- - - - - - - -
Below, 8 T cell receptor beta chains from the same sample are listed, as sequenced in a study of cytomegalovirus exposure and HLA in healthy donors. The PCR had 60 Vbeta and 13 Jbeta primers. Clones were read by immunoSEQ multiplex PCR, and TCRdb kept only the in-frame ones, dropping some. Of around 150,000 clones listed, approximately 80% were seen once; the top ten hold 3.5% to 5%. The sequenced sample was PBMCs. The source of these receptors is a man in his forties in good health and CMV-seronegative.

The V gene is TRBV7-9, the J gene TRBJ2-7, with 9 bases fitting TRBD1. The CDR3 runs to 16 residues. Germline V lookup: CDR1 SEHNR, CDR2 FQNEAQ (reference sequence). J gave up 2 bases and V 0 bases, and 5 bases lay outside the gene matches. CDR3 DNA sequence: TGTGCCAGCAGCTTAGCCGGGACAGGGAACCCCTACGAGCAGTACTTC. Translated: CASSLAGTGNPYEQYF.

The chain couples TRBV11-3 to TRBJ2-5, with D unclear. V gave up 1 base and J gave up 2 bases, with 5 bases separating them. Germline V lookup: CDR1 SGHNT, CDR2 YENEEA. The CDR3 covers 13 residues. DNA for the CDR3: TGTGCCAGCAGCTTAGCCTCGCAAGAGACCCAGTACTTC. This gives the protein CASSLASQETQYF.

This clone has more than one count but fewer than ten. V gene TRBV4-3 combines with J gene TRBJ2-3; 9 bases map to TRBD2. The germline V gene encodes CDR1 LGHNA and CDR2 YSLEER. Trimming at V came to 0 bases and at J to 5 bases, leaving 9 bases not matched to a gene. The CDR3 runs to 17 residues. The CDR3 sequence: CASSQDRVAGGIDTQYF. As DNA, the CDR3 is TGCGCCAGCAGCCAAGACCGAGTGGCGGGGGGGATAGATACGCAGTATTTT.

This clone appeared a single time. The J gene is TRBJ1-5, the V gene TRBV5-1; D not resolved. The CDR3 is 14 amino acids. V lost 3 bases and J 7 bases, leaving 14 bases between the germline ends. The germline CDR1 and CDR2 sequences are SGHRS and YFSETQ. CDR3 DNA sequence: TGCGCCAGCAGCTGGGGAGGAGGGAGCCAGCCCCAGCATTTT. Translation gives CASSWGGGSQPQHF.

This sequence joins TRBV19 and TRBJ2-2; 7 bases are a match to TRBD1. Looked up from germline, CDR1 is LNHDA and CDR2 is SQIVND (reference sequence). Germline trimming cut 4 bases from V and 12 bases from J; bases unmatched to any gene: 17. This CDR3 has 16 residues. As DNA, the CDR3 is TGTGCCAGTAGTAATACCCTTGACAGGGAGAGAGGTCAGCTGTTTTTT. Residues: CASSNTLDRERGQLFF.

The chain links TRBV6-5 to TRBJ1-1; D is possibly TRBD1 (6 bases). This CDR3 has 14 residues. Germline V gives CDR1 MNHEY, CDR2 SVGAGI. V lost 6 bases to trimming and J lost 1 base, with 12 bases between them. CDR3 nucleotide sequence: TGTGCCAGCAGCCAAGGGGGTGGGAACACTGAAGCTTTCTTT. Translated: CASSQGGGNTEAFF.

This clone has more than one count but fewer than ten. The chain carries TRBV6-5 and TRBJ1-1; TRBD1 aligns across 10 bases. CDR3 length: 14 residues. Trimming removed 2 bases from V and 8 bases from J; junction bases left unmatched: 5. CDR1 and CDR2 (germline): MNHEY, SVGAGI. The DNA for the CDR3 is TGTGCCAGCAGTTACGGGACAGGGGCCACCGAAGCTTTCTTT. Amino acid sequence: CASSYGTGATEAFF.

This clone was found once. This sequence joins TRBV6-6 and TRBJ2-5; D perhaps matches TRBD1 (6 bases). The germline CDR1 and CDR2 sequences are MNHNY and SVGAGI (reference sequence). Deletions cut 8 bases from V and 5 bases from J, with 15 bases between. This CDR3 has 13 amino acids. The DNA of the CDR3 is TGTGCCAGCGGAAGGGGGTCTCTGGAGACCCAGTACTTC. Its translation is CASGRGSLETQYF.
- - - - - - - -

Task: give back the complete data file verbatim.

Below, 8 T cell receptor beta chains from the same sample are listed, as sequenced in a study of cytomegalovirus exposure and HLA in healthy donors. The PCR had 60 Vbeta and 13 Jbeta primers. Clones were read by immunoSEQ multiplex PCR, and TCRdb kept only the in-frame ones, dropping some. Of around 150,000 clones listed, approximately 80% were seen once; the top ten hold 3.5% to 5%. The sequenced sample was PBMCs. The source of these receptors is a man in his forties in good health and CMV-seronegative.

The V gene is TRBV7-9, the J gene TRBJ2-7, with 9 bases fitting TRBD1. The CDR3 runs to 16 residues. Germline V lookup: CDR1 SEHNR, CDR2 FQNEAQ (reference sequence). J gave up 2 bases and V 0 bases, and 5 bases lay outside the gene matches. CDR3 DNA sequence: TGTGCCAGCAGCTTAGCCGGGACAGGGAACCCCTACGAGCAGTACTTC. Translated: CASSLAGTGNPYEQYF.

The chain couples TRBV11-3 to TRBJ2-5, with D unclear. V gave up 1 base and J gave up 2 bases, with 5 bases separating them. Germline V lookup: CDR1 SGHNT, CDR2 YENEEA. The CDR3 covers 13 residues. DNA for the CDR3: TGTGCCAGCAGCTTAGCCTCGCAAGAGACCCAGTACTTC. This gives the protein CASSLASQETQYF.

This clone has more than one count but fewer than ten. V gene TRBV4-3 combines with J gene TRBJ2-3; 9 bases map to TRBD2. The germline V gene encodes CDR1 LGHNA and CDR2 YSLEER. Trimming at V came to 0 bases and at J to 5 bases, leaving 9 bases not matched to a gene. The CDR3 runs to 17 residues. The CDR3 sequence: CASSQDRVAGGIDTQYF. As DNA, the CDR3 is TGCGCCAGCAGCCAAGACCGAGTGGCGGGGGGGATAGATACGCAGTATTTT.

This clone appeared a single time. The J gene is TRBJ1-5, the V gene TRBV5-1; D not resolved. The CDR3 is 14 amino acids. V lost 3 bases and J 7 bases, leaving 14 bases between the germline ends. The germline CDR1 and CDR2 sequences are SGHRS and YFSETQ. CDR3 DNA sequence: TGCGCCAGCAGCTGGGGAGGAGGGAGCCAGCCCCAGCATTTT. Translation gives CASSWGGGSQPQHF.

This sequence joins TRBV19 and TRBJ2-2; 7 bases are a match to TRBD1. Looked up from germline, CDR1 is LNHDA and CDR2 is SQIVND (reference sequence). Germline trimming cut 4 bases from V and 12 bases from J; bases unmatched to any gene: 17. This CDR3 has 16 residues. As DNA, the CDR3 is TGTGCCAGTAGTAATACCCTTGACAGGGAGAGAGGTCAGCTGTTTTTT. Residues: CASSNTLDRERGQLFF.

The chain links TRBV6-5 to TRBJ1-1; D is possibly TRBD1 (6 bases). This CDR3 has 14 residues. Germline V gives CDR1 MNHEY, CDR2 SVGAGI. V lost 6 bases to trimming and J lost 1 base, with 12 bases between them. CDR3 nucleotide sequence: TGTGCCAGCAGCCAAGGGGGTGGGAACACTGAAGCTTTCTTT. Translated: CASSQGGGNTEAFF.

This clone has more than one count but fewer than ten. The chain carries TRBV6-5 and TRBJ1-1; TRBD1 aligns across 10 bases. CDR3 length: 14 residues. Trimming removed 2 bases from V and 8 bases from J; junction bases left unmatched: 5. CDR1 and CDR2 (germline): MNHEY, SVGAGI. The DNA for the CDR3 is TGTGCCAGCAGTTACGGGACAGGGGCCACCGAAGCTTTCTTT. Amino acid sequence: CASSYGTGATEAFF.

This clone was found once. This sequence joins TRBV6-6 and TRBJ2-5; D perhaps matches TRBD1 (6 bases). The germline CDR1 and CDR2 sequences are MNHNY and SVGAGI (reference sequence). Deletions cut 8 bases from V and 5 bases from J, with 15 bases between. This CDR3 has 13 amino acids. The DNA of the CDR3 is TGTGCCAGCGGAAGGGGGTCTCTGGAGACCCAGTACTTC. Its translation is CASGRGSLETQYF.